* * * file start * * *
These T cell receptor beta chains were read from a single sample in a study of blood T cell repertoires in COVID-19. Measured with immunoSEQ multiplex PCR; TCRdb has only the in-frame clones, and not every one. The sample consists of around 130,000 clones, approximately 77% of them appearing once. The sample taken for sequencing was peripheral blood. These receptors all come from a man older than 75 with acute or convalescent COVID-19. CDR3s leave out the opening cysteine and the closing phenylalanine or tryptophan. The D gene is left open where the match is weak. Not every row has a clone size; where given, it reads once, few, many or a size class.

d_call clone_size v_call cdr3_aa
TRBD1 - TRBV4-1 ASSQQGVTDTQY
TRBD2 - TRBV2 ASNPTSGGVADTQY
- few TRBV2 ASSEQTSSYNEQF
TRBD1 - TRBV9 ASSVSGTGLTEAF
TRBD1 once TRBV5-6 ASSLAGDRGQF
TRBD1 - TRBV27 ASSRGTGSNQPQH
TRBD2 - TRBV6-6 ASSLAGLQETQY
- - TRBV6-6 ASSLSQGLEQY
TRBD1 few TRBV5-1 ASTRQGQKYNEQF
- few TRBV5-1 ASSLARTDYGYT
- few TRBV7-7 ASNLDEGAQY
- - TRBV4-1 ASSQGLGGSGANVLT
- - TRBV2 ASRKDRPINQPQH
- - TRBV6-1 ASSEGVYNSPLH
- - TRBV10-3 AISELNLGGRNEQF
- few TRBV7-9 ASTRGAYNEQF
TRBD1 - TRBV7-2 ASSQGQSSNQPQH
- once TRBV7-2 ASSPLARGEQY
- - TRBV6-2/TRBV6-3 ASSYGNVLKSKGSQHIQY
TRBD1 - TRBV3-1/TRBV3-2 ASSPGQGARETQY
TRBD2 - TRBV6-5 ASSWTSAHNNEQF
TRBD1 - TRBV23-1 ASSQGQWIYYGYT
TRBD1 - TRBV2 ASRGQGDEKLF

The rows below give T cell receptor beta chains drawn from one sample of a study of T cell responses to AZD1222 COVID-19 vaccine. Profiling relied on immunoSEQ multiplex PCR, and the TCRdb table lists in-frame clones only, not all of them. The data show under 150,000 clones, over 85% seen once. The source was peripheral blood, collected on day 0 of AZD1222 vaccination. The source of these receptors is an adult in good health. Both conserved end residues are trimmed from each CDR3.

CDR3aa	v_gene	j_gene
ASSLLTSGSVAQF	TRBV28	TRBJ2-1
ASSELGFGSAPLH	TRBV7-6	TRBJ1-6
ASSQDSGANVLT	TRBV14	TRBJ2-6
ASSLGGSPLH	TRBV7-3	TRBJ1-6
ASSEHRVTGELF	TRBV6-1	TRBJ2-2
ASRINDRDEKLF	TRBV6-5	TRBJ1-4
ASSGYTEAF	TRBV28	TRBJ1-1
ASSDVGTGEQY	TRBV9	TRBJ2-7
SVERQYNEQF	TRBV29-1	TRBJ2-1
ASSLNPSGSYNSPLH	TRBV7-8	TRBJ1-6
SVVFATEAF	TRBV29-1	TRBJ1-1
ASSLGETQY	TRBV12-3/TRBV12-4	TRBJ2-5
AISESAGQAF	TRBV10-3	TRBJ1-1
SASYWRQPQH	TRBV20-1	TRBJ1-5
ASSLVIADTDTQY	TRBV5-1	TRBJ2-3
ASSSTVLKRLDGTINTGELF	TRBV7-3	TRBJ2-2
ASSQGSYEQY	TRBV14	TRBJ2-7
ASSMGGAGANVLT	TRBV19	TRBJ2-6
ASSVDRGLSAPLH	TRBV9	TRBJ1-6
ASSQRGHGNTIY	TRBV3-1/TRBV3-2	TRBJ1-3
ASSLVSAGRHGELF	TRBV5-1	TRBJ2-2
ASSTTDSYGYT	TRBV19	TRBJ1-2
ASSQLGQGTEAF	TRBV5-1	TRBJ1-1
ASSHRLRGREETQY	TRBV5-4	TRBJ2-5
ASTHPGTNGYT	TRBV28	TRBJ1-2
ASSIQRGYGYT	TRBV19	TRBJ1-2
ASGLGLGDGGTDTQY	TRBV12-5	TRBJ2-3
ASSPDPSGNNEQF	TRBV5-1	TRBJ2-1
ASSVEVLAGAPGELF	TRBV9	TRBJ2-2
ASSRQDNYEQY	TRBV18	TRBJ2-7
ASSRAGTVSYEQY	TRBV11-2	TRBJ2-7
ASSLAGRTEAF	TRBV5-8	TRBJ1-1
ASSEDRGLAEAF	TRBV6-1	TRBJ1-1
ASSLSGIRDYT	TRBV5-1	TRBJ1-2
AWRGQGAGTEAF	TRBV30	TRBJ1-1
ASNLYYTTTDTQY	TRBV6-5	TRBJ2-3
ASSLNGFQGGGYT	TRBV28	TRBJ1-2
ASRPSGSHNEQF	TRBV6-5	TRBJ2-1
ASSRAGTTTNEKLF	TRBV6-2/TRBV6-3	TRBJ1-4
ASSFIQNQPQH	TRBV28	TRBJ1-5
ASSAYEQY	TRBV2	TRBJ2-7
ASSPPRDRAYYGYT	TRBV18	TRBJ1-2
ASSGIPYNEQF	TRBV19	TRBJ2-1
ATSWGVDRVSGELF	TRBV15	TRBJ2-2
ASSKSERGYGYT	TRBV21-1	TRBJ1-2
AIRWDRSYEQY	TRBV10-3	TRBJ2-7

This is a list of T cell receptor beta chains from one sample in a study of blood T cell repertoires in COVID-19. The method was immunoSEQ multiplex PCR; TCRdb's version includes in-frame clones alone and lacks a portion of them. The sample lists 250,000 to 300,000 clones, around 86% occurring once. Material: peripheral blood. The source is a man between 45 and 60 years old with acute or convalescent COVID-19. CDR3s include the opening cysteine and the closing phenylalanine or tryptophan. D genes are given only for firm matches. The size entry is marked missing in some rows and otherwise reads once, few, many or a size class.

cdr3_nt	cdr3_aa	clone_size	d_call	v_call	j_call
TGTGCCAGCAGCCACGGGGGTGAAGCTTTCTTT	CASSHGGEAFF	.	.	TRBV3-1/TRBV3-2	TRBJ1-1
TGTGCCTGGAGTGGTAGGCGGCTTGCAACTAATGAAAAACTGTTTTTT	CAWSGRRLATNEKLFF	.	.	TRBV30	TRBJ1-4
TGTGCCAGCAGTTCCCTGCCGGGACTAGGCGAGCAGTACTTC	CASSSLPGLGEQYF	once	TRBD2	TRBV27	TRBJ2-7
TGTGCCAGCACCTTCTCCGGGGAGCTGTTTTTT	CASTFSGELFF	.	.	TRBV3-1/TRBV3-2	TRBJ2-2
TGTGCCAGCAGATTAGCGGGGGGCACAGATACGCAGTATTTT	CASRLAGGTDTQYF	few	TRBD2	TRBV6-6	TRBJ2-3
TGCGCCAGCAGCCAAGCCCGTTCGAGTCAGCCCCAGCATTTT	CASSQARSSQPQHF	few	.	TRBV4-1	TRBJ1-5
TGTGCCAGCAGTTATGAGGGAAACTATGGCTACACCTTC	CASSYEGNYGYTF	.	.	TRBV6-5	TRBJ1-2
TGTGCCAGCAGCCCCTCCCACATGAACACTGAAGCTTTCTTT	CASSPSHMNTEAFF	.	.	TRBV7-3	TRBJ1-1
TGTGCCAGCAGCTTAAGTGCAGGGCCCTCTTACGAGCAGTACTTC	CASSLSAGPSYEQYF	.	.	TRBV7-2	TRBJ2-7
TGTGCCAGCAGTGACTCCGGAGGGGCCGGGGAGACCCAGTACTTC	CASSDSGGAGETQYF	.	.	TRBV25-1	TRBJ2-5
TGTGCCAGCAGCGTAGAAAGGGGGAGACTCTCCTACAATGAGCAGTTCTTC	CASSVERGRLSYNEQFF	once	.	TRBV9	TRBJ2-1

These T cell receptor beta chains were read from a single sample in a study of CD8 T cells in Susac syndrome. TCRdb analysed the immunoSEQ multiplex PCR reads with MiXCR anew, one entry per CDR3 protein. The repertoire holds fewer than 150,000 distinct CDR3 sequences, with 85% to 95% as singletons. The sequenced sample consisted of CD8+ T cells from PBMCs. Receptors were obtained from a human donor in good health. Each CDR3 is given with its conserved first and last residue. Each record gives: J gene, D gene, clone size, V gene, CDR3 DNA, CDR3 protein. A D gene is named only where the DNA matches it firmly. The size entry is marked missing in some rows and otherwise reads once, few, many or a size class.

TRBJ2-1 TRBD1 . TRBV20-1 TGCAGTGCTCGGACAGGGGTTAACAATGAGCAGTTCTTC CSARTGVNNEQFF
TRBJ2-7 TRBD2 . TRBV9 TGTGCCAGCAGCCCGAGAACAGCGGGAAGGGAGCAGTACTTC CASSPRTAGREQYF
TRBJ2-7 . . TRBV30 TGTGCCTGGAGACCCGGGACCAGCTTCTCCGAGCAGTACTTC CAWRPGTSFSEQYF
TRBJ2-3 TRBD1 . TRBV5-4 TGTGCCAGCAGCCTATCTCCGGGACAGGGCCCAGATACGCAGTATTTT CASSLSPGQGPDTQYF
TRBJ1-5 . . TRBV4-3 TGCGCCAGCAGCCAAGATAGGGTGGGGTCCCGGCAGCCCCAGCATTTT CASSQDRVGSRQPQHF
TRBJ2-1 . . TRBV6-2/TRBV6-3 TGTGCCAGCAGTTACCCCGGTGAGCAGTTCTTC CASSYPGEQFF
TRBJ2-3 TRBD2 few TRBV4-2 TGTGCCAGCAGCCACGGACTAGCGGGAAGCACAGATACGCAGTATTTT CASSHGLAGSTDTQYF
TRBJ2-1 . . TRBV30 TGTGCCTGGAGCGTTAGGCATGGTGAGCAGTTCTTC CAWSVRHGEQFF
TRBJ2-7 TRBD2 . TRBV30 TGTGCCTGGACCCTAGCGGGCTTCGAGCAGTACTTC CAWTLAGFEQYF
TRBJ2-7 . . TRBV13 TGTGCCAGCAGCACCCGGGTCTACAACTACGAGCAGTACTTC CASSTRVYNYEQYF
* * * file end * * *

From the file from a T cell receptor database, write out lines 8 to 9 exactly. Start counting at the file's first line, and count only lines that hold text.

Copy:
TRBD1 - TRBV27 ASSRGTGSNQPQH
TRBD2 - TRBV6-6 ASSLAGLQETQY